especially the girl and so instead of photographing the Opera House and the Bridge
they started snapping pictures of the tiny dancer and her brother
and the older kids too.
AJ became really protective and started standing in front of Ivy every time any of the tourists came near her.
The funniest thing was when the family was all lined up for a photo and the tour group decided they would join in
so, when they all grouped together for a photo, the teenagers decided they would jump in with the tourists!
What can I say?
My biggies are seasoned photo bombers.
Our Japanese friends took it in their stride though and laughed and included them.
It was good fun.
They also took photos of us outside, inside and alongside the Hummer.
It was so strange.
Finally it was time for us to make our way to The Opera House.
Ivy stared out the window,
the anticipation was palpable.
Luis drove us right up to the stage door where we met Kerrie (from Starlight) and Caitlyn, who was our host from The Australian Ballet.
We were ushered in through security and taken to watch a warm up class, where three of the ballerinas met the girl.
They were very friendly.
Ivy was fascinated.
She watched the bar work and some of centre work without moving once.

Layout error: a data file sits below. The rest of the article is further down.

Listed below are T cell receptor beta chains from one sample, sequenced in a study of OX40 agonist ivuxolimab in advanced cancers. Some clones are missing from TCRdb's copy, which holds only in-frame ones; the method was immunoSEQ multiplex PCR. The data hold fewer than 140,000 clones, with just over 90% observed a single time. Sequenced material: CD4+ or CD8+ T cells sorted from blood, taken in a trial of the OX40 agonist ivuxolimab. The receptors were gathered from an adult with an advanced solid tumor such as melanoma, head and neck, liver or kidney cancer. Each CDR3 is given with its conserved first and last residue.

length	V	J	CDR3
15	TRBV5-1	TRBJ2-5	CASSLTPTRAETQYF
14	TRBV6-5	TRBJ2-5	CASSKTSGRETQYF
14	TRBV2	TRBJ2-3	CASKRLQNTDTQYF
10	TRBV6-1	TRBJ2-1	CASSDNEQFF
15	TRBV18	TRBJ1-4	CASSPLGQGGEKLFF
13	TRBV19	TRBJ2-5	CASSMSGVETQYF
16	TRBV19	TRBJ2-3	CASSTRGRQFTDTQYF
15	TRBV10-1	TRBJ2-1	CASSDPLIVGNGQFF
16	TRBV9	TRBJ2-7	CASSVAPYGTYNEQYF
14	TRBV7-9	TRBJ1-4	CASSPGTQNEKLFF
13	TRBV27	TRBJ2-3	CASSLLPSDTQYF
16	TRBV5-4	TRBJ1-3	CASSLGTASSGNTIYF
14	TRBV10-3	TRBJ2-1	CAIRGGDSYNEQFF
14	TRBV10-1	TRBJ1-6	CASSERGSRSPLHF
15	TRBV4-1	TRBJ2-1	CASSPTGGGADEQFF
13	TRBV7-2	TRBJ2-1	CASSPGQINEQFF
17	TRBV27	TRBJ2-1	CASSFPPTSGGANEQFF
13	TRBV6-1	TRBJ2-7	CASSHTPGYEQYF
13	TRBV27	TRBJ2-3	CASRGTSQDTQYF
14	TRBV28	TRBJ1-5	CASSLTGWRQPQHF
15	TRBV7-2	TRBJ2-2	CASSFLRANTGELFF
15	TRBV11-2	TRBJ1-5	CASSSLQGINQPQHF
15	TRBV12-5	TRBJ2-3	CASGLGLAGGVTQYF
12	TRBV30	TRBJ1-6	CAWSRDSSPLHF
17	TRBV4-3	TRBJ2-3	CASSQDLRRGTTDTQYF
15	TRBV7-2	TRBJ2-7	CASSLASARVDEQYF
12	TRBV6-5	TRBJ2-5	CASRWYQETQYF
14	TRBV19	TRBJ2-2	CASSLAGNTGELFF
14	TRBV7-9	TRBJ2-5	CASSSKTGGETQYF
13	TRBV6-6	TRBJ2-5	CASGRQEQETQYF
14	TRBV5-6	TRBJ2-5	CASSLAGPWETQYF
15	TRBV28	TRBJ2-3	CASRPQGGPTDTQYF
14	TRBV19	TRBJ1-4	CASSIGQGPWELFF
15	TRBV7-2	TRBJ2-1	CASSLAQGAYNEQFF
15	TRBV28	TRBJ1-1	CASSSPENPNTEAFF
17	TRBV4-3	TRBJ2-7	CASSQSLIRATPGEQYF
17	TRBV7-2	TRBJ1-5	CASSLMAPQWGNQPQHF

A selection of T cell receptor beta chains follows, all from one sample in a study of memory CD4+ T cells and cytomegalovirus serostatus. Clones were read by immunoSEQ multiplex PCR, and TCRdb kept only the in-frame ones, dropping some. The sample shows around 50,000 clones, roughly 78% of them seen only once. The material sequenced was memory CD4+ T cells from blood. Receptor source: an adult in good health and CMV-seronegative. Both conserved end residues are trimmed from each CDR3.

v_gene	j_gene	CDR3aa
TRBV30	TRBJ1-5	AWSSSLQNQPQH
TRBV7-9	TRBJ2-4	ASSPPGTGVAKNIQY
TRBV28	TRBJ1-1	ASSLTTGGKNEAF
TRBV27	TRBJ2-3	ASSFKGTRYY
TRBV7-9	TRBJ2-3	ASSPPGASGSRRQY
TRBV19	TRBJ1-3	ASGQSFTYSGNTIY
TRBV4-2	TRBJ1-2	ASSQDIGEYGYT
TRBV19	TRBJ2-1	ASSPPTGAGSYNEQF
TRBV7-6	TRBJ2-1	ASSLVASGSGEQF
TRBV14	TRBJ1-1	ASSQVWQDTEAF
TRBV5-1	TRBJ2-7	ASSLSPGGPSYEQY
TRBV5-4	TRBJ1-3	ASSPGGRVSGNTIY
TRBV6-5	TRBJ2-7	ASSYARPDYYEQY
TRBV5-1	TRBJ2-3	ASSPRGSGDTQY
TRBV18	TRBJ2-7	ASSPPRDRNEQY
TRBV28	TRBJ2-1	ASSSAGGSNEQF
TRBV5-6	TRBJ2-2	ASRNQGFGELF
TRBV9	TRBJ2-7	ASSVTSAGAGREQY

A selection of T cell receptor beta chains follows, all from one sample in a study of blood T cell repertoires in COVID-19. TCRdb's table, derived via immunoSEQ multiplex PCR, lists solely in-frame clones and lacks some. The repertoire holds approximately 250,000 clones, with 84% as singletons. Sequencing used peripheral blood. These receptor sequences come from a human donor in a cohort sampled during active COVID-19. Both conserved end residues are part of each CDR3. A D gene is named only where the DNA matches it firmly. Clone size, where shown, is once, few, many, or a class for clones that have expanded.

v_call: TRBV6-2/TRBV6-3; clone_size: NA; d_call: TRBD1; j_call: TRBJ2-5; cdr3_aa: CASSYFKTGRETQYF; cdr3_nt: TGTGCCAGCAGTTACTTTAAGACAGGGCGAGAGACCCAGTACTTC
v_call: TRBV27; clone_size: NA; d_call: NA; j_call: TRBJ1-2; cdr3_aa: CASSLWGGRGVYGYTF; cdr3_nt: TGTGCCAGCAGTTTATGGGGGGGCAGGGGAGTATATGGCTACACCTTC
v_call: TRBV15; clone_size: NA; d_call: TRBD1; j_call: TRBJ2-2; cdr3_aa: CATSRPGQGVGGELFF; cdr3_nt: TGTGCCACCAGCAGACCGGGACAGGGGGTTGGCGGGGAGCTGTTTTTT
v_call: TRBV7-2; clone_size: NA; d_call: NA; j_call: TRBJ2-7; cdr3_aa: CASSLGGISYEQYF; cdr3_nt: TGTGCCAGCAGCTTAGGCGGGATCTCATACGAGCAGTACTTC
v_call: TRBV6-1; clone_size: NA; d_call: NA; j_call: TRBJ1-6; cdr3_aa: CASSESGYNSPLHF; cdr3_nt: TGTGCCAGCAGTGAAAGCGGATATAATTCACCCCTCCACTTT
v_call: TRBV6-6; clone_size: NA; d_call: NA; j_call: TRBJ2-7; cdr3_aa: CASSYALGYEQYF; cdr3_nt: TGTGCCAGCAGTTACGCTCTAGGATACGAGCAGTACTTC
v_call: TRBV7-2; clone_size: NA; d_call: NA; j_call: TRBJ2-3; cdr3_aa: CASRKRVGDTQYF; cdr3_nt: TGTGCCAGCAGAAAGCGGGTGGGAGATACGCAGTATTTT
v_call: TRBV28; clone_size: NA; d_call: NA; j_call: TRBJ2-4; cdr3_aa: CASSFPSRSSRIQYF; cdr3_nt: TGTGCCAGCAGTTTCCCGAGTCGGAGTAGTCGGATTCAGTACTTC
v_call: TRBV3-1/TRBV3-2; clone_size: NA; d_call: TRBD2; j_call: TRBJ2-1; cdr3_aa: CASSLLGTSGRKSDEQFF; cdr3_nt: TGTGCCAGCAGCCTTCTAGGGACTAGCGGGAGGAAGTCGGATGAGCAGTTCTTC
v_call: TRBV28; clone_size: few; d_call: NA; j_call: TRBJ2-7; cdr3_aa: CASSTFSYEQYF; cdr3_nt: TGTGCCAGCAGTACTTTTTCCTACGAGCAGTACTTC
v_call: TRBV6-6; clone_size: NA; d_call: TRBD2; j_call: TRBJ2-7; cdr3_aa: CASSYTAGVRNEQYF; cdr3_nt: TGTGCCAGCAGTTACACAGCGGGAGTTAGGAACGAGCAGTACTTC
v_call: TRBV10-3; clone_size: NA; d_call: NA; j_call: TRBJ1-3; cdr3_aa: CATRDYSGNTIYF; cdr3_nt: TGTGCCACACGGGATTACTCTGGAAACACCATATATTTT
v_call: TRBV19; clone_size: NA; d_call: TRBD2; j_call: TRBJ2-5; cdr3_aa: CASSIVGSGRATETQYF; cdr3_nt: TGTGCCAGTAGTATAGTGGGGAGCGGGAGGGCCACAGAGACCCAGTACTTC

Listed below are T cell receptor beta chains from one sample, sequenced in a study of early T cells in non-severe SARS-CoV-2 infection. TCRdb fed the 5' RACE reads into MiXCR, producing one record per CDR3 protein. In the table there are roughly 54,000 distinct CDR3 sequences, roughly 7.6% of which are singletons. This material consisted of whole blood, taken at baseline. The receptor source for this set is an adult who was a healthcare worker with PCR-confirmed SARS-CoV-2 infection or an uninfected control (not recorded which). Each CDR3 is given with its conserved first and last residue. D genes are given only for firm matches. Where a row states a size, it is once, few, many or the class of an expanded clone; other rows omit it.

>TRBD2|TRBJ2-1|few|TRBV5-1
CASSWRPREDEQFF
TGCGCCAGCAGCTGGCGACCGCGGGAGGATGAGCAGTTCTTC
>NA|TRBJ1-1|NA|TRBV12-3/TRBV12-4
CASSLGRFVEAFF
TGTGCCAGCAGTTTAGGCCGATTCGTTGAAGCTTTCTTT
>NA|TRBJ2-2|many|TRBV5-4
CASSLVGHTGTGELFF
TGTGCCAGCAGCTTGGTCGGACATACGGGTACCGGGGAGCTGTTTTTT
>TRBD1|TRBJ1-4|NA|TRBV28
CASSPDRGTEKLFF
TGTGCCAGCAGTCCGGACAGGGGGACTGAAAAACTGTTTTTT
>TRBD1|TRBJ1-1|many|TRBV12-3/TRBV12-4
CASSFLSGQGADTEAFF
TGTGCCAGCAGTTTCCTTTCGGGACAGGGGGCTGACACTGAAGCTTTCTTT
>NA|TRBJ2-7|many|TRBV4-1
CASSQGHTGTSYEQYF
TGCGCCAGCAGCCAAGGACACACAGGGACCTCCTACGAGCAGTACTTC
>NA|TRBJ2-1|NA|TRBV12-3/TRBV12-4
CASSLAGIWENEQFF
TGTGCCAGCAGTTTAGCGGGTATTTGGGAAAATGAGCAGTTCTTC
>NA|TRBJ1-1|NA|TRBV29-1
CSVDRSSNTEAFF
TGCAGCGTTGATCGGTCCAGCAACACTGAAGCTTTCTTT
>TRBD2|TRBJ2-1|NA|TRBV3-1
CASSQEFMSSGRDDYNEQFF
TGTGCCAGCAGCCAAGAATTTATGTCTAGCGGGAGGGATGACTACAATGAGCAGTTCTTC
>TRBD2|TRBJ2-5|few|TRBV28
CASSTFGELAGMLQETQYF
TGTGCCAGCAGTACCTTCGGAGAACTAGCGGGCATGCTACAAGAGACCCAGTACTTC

She picked out some of the steps that she had learnt in her ballet class
but she was amazed at how fast the ballerinas had to learn routines.
At one stage, one of the female ballerinas, Amy, came over to Ivy and presented her with a pair of toe shoes that had been autographed by everyone.
The girl clung to those shoes for the remainder of the day and when she didn’t have them in her arms, they were never far from her sight.
After class, Ivy was taken onto the stage, where she danced with some of the girls from Romeo and Juliet.
I cannot describe to you how magical it was for the girl.
One of the ballerinas, Brooke, brought Ivy right out of her shell
but all three of them (Brooke, Amy and Dimity) worked really hard to make Ivy feel like
she was the most important person in the world
and Ivy blossomed.
She was able to try on some of the costumes and stood amongst the sets.
The girls were so good at including Noah too – they called him’ the new Romeo’
and Noah lapped that up.
I was so thankful to those girls.
They put themselves out there and were so friendly and open
and so beautiful.
Ivy could not get over how gorgeous they all were.